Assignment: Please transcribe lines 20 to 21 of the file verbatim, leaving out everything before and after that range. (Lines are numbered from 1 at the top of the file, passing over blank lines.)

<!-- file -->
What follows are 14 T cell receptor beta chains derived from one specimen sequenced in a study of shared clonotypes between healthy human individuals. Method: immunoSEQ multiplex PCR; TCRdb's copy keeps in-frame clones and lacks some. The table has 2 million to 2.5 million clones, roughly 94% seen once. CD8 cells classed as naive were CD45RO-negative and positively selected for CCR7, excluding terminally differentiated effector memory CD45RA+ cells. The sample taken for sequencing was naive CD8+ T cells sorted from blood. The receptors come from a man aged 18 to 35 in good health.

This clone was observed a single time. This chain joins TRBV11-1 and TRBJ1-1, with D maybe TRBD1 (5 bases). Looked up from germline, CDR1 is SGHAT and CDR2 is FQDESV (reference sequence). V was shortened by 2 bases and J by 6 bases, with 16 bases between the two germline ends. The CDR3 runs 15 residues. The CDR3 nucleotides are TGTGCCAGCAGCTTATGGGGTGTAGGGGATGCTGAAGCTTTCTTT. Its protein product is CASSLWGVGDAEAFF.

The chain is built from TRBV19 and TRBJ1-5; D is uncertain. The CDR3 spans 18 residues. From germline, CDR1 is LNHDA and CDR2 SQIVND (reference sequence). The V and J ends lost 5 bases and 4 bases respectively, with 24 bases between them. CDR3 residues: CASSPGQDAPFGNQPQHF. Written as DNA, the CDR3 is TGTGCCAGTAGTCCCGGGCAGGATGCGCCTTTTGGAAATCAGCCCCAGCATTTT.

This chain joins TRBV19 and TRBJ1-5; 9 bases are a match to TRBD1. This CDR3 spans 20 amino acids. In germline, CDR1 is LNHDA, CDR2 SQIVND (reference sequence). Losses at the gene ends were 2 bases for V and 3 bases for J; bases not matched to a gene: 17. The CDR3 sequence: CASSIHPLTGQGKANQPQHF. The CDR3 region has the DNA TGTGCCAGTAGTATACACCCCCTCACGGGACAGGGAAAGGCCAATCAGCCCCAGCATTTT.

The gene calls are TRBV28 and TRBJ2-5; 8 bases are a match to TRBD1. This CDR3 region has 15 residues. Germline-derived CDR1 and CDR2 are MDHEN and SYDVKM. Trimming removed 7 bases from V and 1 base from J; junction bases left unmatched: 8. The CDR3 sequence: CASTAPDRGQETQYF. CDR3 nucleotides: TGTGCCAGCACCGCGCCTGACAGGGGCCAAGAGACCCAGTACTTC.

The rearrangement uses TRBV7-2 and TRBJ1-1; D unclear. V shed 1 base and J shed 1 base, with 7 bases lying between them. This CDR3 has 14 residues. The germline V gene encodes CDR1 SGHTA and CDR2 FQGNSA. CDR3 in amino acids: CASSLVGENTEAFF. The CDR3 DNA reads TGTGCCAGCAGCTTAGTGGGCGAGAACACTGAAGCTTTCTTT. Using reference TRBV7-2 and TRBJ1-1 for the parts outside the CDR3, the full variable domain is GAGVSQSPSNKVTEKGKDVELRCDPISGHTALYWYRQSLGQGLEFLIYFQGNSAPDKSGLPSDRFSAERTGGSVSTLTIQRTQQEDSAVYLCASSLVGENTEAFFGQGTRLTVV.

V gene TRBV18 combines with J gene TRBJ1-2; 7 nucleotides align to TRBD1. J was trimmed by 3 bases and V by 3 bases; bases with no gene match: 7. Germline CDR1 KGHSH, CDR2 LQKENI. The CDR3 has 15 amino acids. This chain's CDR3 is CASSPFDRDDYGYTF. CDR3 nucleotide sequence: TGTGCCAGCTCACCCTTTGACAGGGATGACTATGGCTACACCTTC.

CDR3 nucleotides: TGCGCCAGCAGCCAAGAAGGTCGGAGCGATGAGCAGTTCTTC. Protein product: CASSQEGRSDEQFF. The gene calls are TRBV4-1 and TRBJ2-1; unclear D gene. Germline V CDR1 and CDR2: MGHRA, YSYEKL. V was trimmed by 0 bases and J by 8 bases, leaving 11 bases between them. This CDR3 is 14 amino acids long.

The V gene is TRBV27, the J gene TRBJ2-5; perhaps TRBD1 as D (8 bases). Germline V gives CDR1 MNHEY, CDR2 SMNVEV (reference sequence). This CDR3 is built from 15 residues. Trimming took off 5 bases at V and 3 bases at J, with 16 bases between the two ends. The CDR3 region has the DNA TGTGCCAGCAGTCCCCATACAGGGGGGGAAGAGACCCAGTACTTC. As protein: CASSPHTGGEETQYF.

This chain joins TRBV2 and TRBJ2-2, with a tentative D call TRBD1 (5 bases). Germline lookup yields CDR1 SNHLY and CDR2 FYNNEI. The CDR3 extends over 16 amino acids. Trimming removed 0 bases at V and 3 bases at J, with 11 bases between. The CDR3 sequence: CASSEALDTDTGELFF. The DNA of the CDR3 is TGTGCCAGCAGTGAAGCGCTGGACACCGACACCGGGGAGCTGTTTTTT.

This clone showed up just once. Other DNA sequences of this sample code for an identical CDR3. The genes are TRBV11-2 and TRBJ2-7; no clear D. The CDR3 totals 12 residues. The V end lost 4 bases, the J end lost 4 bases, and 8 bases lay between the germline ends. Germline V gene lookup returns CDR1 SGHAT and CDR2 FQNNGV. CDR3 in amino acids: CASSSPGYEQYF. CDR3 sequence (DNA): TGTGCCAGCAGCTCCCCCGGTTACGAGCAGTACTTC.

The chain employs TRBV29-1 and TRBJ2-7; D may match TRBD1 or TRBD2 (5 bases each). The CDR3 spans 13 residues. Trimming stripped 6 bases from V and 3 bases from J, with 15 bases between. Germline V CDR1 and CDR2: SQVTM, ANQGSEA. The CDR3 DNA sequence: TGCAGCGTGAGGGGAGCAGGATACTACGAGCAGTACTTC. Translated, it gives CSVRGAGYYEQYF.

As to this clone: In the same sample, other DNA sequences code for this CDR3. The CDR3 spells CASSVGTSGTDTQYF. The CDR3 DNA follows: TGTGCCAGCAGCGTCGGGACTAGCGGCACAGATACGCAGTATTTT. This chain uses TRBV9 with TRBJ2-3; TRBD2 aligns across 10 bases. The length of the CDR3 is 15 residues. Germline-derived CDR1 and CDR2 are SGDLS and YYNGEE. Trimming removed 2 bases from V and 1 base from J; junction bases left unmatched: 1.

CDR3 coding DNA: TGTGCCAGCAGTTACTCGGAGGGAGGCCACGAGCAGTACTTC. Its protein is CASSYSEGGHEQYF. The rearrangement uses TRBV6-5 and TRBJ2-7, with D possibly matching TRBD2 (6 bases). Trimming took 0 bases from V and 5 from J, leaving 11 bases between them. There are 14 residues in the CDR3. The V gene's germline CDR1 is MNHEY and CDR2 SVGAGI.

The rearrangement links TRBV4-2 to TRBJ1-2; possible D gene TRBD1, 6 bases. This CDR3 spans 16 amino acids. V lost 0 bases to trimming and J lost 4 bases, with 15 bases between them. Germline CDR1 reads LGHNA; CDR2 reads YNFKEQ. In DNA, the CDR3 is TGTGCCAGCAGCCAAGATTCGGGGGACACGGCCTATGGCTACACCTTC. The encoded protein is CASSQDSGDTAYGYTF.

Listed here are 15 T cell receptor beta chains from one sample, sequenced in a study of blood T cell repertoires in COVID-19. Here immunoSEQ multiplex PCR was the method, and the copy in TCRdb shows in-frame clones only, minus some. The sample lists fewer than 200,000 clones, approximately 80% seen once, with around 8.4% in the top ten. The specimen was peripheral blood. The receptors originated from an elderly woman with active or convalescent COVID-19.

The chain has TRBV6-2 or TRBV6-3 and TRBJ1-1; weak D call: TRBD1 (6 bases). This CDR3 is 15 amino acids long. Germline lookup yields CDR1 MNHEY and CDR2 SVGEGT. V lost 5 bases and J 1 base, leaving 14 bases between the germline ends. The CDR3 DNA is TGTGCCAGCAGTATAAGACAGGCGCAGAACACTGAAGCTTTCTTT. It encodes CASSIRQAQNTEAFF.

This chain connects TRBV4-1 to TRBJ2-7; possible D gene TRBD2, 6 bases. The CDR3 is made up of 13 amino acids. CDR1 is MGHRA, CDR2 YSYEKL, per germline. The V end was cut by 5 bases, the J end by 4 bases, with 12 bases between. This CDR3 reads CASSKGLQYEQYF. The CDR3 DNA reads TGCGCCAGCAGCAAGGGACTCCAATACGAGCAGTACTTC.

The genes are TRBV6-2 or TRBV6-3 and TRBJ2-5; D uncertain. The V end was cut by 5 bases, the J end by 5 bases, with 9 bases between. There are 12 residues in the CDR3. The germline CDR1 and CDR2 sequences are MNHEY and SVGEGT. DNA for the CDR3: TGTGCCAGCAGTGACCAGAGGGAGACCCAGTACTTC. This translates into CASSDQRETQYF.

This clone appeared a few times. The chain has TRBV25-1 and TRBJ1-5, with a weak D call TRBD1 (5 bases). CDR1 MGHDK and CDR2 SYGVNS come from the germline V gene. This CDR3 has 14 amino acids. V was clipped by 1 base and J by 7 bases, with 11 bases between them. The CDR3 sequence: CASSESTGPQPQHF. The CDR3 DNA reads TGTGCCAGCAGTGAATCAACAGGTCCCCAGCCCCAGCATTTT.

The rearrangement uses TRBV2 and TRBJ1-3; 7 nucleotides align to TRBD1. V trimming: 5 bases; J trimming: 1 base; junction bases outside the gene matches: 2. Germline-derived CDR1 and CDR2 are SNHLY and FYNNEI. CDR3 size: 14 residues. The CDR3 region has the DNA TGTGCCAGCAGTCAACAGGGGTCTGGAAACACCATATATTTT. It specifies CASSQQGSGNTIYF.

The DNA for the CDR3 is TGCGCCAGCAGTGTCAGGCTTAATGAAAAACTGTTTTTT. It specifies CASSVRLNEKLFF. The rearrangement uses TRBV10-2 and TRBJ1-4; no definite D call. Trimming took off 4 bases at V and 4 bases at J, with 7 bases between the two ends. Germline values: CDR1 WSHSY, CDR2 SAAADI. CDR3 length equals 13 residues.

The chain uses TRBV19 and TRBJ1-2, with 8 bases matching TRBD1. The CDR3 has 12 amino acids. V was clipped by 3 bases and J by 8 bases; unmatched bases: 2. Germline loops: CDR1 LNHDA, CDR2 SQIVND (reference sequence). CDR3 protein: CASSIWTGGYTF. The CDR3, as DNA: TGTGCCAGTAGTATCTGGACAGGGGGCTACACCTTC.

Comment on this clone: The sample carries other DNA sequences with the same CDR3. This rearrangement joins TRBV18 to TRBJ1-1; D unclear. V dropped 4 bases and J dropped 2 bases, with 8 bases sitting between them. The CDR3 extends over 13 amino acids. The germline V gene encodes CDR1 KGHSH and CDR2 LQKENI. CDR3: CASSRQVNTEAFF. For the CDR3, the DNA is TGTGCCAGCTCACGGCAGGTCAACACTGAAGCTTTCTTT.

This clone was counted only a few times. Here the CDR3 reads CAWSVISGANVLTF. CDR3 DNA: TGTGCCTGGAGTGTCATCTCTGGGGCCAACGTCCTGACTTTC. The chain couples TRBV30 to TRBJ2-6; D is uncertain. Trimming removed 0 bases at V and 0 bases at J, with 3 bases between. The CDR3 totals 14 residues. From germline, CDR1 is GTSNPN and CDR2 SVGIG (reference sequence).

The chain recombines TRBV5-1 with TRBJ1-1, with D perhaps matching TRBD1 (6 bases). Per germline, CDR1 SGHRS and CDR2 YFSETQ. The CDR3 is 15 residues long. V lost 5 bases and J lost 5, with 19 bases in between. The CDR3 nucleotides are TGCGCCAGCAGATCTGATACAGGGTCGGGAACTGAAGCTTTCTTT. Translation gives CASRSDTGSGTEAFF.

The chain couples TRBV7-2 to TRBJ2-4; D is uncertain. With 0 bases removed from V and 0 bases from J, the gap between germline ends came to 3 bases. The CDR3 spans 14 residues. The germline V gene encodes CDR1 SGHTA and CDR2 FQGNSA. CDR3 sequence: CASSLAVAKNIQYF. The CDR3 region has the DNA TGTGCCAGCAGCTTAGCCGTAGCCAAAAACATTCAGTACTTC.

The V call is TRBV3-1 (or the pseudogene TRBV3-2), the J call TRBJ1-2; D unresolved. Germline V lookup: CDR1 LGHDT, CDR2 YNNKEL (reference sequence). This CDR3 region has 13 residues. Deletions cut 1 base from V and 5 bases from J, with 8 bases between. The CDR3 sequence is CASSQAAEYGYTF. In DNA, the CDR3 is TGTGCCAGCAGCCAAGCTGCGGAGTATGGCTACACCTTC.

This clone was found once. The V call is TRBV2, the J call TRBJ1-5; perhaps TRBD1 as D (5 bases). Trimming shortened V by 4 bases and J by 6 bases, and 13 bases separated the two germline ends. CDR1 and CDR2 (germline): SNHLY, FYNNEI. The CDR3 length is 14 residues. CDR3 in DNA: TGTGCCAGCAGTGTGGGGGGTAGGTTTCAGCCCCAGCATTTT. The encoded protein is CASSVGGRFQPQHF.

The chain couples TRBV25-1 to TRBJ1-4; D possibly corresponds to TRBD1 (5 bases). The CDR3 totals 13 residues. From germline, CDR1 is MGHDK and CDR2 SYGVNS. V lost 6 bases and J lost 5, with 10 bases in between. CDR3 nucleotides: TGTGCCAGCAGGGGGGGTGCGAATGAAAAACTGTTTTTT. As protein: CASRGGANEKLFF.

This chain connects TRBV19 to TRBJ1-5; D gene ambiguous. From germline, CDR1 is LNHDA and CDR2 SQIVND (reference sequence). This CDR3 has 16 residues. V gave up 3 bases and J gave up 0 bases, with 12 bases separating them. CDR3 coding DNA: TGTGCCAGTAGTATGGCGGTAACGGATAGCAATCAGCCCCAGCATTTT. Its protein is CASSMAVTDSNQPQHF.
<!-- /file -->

This clone appeared a few times. The chain has TRBV25-1 and TRBJ1-5, with a weak D call TRBD1 (5 bases). CDR1 MGHDK and CDR2 SYGVNS come from the germline V gene. This CDR3 has 14 amino acids. V was clipped by 1 base and J by 7 bases, with 11 bases between them. The CDR3 sequence: CASSESTGPQPQHF. The CDR3 DNA reads TGTGCCAGCAGTGAATCAACAGGTCCCCAGCCCCAGCATTTT.

The rearrangement uses TRBV2 and TRBJ1-3; 7 nucleotides align to TRBD1. V trimming: 5 bases; J trimming: 1 base; junction bases outside the gene matches: 2. Germline-derived CDR1 and CDR2 are SNHLY and FYNNEI. CDR3 size: 14 residues. The CDR3 region has the DNA TGTGCCAGCAGTCAACAGGGGTCTGGAAACACCATATATTTT. It specifies CASSQQGSGNTIYF.